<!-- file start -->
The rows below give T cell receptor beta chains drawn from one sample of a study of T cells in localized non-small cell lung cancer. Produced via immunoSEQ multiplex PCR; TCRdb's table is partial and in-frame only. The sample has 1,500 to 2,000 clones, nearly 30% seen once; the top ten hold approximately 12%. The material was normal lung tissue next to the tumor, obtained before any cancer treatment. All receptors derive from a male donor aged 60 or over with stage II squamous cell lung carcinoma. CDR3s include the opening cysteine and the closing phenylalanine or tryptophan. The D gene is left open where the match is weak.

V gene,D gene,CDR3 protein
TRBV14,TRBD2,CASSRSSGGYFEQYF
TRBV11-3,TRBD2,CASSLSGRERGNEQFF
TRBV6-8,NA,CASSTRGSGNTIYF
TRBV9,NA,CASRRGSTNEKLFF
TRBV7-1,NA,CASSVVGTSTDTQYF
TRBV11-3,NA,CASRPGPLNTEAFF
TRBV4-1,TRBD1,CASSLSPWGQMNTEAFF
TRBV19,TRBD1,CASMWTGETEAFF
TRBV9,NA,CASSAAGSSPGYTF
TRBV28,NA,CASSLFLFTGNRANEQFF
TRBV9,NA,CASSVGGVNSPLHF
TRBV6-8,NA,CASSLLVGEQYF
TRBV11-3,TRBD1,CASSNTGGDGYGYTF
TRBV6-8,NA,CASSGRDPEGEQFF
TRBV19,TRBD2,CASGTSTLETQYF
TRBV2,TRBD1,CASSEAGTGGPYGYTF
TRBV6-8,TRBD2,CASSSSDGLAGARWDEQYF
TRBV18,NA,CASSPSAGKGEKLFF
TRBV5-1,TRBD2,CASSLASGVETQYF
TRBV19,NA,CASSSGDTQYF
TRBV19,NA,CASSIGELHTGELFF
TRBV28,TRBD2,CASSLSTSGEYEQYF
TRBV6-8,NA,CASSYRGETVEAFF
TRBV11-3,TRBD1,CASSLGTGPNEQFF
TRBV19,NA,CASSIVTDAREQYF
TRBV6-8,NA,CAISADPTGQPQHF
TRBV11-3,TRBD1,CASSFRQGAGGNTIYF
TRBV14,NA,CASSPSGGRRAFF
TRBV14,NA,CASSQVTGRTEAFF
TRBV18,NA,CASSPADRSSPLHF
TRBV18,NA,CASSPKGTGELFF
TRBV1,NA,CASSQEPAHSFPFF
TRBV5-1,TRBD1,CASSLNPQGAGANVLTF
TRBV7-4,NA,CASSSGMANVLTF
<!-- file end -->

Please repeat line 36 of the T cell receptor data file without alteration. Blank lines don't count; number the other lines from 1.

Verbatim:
TRBV7-4,NA,CASSSGMANVLTF